Drawing a line in the sand for offensive and grotesque speech
Last Wednesday, I had the pleasure of not walking past aborted fetuses on my way to lunch. For some time, a yellow tri-fold display, covered with vague moral assertions and images of underdeveloped, disembodied limbs, had resided in a display case near the stairs in the Ferguson Center. Every time I walked past it, I was filled with a rush of nausea – both from the display’s graphic imagery and its tone.
So when I found the display gone, I was relieved. But predictably, not everyone was as happy to see it go. When the display was removed due to complaints, Bama Students for Life wrote a letter to the Ferguson Center demanding an apology and the return of their poster to its case.
According to BSFL, the removal of the display was unlawful because administrators cannot “ban offensive speech,” and because other organizations are allowed to post “offensive” material in the Ferg, regarding “women’s health, safety issues and the consequences of sex.”
Let’s examine the content of the BSFL display: First, starting in the top left, were photographs of women who had died of abortion-related procedures. There was no accompanying statistical information, of course, because actual facts about abortion tend to show that it’s a relatively safe procedure. But I suppose BSFL didn’t think it would be advantageous to mention the .05 percent complication rate of legal abortions.
Below the photos of dead women were two other pictures: one of Kermit Gosnell, labeled a “Philadelphia abortionist and MURDERER,” and a second depicting a “‘house of horrors’ abortion center.”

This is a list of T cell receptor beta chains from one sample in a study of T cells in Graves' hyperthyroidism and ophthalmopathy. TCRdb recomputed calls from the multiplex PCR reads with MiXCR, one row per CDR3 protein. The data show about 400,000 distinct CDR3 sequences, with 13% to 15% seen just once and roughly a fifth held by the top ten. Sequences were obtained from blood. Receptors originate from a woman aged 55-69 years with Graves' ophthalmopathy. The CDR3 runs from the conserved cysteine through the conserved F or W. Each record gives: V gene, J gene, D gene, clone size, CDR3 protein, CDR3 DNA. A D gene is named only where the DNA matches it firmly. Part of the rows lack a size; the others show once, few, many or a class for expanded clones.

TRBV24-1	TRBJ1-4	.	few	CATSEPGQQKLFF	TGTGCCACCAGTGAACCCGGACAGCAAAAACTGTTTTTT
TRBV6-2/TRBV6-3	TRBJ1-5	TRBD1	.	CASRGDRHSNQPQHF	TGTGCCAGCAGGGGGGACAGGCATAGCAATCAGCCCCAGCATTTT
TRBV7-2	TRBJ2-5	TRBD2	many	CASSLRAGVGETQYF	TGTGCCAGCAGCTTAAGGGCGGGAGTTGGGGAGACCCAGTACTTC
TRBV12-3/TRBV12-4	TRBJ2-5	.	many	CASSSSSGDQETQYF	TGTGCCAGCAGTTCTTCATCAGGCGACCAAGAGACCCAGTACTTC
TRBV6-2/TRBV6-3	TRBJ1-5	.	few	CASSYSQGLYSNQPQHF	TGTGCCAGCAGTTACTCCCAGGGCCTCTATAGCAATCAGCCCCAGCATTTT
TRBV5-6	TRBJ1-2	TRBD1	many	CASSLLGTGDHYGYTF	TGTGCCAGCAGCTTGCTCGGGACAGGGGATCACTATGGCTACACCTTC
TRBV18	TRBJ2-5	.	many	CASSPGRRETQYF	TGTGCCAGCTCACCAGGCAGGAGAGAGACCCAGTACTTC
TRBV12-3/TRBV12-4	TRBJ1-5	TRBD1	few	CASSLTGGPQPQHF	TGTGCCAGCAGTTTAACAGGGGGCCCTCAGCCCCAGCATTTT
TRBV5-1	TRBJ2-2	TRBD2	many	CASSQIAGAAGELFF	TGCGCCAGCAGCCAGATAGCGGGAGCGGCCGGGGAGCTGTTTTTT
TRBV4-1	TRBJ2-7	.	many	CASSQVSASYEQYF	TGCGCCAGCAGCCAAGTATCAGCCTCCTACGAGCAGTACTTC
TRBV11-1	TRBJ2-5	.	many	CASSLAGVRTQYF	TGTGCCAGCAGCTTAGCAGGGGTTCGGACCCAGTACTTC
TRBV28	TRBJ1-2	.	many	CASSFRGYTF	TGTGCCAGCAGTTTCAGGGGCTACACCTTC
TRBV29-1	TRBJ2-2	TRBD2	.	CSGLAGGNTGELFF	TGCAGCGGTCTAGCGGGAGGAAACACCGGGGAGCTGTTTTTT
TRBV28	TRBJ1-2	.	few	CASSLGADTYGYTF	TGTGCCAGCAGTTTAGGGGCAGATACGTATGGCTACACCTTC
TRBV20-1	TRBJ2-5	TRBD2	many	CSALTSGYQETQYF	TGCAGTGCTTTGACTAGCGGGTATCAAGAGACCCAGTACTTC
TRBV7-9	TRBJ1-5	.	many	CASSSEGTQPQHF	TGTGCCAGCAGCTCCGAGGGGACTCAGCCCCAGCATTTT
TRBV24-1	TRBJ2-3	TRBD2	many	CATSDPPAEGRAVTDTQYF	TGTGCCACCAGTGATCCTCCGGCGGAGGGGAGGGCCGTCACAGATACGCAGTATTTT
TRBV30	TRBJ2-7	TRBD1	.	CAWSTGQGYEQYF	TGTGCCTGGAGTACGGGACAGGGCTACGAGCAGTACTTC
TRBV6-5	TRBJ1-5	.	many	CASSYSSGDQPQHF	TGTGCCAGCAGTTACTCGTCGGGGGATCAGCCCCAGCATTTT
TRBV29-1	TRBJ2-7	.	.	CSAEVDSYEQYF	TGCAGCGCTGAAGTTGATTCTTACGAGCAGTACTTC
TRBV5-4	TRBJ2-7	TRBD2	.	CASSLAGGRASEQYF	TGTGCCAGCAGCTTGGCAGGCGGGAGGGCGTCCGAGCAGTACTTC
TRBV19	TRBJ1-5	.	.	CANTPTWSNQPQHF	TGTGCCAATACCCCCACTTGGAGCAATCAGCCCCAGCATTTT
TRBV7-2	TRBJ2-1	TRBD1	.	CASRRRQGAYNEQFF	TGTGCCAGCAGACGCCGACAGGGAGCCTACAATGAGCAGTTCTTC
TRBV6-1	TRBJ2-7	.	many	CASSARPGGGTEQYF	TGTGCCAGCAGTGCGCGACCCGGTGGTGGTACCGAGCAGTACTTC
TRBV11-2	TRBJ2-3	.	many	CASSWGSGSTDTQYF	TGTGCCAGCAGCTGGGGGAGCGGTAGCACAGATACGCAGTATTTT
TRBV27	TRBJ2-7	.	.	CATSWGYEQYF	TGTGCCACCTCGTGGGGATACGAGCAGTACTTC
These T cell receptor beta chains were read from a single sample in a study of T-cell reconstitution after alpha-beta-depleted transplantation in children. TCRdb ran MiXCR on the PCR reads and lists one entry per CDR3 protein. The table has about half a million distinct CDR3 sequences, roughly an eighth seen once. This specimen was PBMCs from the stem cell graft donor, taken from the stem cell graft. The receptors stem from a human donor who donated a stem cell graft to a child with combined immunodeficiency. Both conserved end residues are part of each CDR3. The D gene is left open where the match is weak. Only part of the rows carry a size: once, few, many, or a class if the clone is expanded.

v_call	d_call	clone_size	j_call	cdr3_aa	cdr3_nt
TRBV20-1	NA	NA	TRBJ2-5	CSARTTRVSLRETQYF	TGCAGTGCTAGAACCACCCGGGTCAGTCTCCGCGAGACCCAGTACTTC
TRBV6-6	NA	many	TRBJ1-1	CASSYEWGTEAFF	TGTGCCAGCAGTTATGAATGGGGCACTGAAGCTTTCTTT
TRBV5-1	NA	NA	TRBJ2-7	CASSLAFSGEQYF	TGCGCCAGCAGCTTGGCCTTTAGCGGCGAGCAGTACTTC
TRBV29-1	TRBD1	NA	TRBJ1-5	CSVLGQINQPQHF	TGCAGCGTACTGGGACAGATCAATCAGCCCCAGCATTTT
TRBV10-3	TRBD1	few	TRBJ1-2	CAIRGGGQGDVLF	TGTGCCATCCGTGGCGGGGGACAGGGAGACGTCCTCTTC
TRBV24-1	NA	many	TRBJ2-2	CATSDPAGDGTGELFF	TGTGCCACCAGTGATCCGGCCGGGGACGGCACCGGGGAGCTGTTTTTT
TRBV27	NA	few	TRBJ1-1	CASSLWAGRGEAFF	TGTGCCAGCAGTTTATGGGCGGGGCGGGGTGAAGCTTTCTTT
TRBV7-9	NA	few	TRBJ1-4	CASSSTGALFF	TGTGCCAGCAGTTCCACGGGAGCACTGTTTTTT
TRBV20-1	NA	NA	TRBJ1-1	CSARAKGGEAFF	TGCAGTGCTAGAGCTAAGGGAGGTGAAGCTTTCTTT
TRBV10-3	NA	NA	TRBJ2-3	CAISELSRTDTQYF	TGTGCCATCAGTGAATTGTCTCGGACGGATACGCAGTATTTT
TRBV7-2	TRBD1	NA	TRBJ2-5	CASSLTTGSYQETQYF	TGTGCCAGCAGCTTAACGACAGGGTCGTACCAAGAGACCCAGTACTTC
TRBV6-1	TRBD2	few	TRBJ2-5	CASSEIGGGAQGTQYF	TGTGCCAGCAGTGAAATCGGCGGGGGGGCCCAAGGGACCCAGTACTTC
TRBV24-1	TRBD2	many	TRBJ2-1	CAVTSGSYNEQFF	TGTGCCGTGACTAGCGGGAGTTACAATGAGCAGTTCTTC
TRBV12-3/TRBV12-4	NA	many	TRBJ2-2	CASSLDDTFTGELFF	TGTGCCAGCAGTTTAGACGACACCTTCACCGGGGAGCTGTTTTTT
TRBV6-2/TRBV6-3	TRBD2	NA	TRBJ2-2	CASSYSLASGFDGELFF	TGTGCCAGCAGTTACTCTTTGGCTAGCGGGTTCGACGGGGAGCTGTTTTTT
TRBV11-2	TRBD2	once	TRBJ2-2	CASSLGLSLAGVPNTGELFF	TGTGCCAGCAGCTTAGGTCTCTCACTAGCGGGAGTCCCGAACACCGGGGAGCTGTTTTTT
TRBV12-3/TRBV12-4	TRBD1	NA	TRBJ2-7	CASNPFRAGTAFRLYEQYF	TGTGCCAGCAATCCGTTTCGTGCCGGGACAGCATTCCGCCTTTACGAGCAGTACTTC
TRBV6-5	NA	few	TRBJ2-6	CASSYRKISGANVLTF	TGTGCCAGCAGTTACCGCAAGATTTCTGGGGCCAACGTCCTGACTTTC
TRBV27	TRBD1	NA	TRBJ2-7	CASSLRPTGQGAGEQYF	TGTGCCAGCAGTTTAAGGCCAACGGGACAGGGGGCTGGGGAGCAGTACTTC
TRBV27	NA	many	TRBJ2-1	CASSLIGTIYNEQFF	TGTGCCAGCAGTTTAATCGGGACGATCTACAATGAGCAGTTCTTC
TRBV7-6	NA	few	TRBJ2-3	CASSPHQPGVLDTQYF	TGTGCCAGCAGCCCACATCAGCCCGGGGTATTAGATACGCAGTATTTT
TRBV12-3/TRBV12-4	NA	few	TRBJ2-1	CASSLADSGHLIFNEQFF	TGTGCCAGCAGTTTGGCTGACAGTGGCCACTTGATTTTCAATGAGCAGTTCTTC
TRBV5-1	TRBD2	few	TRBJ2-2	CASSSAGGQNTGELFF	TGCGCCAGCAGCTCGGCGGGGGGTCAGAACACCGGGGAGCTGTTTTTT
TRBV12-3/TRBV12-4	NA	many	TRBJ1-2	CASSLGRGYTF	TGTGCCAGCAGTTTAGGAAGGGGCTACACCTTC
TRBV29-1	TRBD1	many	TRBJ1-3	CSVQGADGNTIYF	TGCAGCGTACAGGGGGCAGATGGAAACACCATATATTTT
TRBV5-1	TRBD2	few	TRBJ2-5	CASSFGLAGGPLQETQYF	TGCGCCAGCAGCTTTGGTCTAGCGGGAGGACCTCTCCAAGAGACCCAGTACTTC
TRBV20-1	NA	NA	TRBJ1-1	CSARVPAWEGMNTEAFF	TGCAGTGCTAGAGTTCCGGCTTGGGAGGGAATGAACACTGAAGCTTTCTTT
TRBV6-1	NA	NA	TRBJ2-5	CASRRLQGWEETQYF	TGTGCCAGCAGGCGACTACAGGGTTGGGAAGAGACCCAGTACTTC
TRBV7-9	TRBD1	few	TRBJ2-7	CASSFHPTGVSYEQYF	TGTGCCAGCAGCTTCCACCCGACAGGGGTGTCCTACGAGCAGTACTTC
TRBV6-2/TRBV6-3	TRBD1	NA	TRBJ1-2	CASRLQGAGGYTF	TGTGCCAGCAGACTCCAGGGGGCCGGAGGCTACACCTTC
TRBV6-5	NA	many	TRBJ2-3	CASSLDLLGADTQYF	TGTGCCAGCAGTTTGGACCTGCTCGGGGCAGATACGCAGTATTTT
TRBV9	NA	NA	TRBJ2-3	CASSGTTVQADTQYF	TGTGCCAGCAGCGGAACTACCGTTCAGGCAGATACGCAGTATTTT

Elsewhere on the poster were the words “Not safe, not rare, just legal,” and numerous images of dissected fetuses. Above the display was hung babies’ footwear, reminiscent of images from the Holocaust. Nowhere on the display was there any statistical or scientific fact, unless you count a reporting of the number of abortions that have been performed since Roe v. Wade.
Clearly, the informative value of this display was substantial.
But that’s irrelevant. More centrally, the Ferguson Center didn’t “ban” anyone’s free speech. Space in the displays is a limited resource allocated by the University, and I know from experience it’s hard to get. BSFL still has the right to say whatever it wants; it simply lost a selective medium through which to do so.
As to other “offensive” speech in the Ferg, BSFL cited advertisements for the play “Blood Wedding,” which features – brace yourselves – illustrated blood. They also mentioned an ad which featured frontal male nudity, because the only thing more offensive than photographs of dissected body parts is a penis.
Abortion is a complex topic deserving of meaningful debate. We deserve a pro-life group that will have debate, instead of the dishonest and vacuous spew from BSFL.
I know people in BSFL who are intelligent and impassioned. The group has the capital and the inspiration to enrich the University’s political culture. So please, stop showing us dead fetuses. Stop telling us that abortion is more dangerous than it really is. Stop defending vulgar, mindless displays by misrepresenting the First Amendment. BSFL can make this campus better. Please stop making it uglier.
Nathan James is a junior majoring in public relations. His column runs weekly.